Guides to Cryptocurrencies
13. Stellar (XLM)
Chinese Name: 恒星币
Founder and CEO: Jed McCaleb
First Release Date: 31 July 2014
Stellar is an open source payment transfer platform that uses blockchain technology, it is available to the public and allows its users to do cross-border transactions, transfer between fiat currency and digital currency via any currency pair of their choice. Stellar allows non-complex applications with simple smart contracts to be developed on its platform.
Stellar was launched by founder, Jed McCaleb after he left Ripple which was founded by him as well. Interestingly, Stellar became Ripple’s biggest competitor and will probably remain so for a long time.
Stellar does not allow the public to operate nodes, the developers run their own nodes currently using multiple servers. Private organizations and banks may run nodes if they decided to get into a partnership with Stellar and use their blockchain technology.
The native cryptocurrency coin of Stellar is Lumen (XLM), built on the same network and can be kept, traded or used as an asset by its users to swiftly transfer money or conduct transactions globally between different currencies securely.
Origin of Lumen
Lumen was originally named “Stellar” with 100 billion coins launched globally in 2014. It was then renamed to Lumen after the network was upgraded in 2015 to distinguish itself from the Stellar network. There is a minimum balance requirement of 0.5 lumens for all XLM accounts to encourage users to remove unused or unnecessary accounts from the ledger.
Steller does not use miners. The supply of Lumen coins is controlled by the developers and set by fixed protocol level rules, with a 1% annual inflation rate. No one except the Stellar team can create new lumen coins arbitrarily but they can submit a proposal to change the rule and protocol for creation of Lumen coins, subject to the acceptance of the validators on the Stellar network. There is a total of 100 billion Lumens launched but only around 20 billion coins are in market circulation as of April 2019. Hence, some critics criticized Stellar for being too centralized.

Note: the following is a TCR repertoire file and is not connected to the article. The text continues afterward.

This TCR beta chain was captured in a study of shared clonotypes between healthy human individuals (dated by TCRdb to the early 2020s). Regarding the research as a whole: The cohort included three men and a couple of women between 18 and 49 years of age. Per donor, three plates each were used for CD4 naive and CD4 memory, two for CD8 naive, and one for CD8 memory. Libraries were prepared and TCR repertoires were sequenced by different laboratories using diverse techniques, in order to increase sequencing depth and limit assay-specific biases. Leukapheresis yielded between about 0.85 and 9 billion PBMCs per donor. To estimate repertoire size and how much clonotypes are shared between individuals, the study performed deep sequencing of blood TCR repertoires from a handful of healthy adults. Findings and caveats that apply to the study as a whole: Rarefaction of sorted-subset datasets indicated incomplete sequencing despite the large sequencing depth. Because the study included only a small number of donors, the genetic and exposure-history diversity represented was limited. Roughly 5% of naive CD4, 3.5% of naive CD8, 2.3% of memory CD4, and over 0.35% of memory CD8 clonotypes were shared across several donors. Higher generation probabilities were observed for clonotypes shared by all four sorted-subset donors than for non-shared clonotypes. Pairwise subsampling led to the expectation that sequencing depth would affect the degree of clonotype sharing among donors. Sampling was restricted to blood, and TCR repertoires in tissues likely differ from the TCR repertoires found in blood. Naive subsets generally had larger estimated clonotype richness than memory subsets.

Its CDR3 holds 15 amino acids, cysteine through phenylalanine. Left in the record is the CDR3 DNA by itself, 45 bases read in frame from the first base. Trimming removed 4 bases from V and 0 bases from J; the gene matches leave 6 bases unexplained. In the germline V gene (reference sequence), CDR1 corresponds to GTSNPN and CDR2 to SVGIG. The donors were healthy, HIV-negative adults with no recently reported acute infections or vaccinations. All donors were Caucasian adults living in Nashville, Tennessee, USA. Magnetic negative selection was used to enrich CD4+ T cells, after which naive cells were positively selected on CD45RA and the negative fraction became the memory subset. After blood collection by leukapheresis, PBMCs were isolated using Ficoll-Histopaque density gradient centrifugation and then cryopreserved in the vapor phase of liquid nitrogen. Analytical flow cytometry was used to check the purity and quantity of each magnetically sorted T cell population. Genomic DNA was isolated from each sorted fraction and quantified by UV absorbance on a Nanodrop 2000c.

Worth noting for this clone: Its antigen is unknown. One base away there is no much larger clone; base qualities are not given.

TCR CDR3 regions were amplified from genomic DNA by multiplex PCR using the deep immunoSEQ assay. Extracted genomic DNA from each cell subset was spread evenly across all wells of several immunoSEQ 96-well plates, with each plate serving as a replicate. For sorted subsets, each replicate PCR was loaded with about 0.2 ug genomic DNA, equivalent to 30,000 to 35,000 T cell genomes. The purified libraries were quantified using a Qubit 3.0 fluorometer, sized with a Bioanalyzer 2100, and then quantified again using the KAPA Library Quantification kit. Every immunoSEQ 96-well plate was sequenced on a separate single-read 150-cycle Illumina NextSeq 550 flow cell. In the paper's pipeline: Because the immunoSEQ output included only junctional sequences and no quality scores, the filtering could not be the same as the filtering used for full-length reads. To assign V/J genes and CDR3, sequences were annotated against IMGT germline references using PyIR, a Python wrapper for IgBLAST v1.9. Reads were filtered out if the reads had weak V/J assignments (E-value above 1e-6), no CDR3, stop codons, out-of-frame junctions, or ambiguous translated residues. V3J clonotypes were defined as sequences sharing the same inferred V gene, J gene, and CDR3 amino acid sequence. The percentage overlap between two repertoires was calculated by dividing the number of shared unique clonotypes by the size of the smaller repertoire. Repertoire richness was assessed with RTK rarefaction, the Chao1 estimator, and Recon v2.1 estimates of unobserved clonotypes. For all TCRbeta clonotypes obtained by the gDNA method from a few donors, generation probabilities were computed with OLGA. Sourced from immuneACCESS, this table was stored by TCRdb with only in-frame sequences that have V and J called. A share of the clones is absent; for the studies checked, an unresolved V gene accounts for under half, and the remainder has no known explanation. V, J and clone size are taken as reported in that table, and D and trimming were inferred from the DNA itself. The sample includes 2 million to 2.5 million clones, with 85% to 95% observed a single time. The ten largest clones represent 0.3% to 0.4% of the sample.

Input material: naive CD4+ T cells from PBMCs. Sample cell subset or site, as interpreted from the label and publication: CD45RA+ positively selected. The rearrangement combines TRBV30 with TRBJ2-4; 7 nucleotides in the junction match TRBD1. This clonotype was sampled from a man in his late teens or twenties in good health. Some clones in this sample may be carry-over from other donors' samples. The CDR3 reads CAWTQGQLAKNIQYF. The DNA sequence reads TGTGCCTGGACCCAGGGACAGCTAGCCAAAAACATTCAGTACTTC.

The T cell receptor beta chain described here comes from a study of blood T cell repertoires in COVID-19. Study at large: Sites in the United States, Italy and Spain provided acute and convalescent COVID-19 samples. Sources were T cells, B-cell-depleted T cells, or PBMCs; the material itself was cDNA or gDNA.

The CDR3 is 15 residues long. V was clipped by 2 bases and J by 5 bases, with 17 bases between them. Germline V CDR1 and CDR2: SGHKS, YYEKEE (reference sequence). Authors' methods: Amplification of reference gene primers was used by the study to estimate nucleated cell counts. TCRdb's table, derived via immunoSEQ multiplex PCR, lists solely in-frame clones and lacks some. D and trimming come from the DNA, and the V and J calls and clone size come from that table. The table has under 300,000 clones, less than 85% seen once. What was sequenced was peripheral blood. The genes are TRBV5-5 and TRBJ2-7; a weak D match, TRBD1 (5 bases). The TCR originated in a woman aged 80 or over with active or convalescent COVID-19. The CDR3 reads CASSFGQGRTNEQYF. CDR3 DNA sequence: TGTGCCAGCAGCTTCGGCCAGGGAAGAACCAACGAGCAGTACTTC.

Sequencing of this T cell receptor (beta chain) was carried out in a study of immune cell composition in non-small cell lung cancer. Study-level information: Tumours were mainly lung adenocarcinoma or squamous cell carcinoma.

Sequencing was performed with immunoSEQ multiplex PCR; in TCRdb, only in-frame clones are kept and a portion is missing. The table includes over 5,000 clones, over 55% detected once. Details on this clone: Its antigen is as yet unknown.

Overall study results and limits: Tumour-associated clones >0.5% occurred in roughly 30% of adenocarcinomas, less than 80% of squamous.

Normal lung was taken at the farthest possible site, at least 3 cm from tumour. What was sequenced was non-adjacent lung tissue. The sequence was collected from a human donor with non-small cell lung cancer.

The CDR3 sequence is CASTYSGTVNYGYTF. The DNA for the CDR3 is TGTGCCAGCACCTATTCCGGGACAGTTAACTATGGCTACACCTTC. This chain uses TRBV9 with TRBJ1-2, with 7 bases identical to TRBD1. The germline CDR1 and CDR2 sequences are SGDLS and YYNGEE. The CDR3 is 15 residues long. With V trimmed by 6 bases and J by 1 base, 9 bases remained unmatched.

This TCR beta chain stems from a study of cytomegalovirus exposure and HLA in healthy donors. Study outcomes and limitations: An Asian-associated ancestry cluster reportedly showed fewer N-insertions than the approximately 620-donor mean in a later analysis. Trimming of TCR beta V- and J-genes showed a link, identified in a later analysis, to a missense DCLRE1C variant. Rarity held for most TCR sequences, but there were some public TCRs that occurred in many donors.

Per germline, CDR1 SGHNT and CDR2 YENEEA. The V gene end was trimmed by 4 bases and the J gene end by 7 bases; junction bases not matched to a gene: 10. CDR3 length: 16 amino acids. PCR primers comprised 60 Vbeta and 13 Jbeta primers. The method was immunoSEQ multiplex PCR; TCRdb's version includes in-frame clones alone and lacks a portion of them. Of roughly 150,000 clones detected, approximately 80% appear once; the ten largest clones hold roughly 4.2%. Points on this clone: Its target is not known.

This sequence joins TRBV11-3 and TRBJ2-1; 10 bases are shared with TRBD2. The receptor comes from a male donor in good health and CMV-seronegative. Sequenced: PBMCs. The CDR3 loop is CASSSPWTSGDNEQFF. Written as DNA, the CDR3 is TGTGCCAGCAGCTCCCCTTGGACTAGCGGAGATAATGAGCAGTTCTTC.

Lumens are used on the XLM network for prioritization and prevent malicious spamming and overloading of the network. There is a fee of 0.00001 lumens for every transaction, around $1 USD for 400,000 transactions as of April 2018. The fee for one transaction is very small, but for anyone trying to generate huge number of transactions via a Denial of Service (DoS) attack, they will have to pay considerable amount of lumens. Hence, the fee mechanism is a deterrence to counter malicious attackers.
Lumens can be used as a bridge currency between pairs of currencies where there is no direct market. Hence, Lumens and its Stellar platform conveniently connect people, payment systems and banks quickly. XLM transaction settlement time are reported to be 5 seconds on average.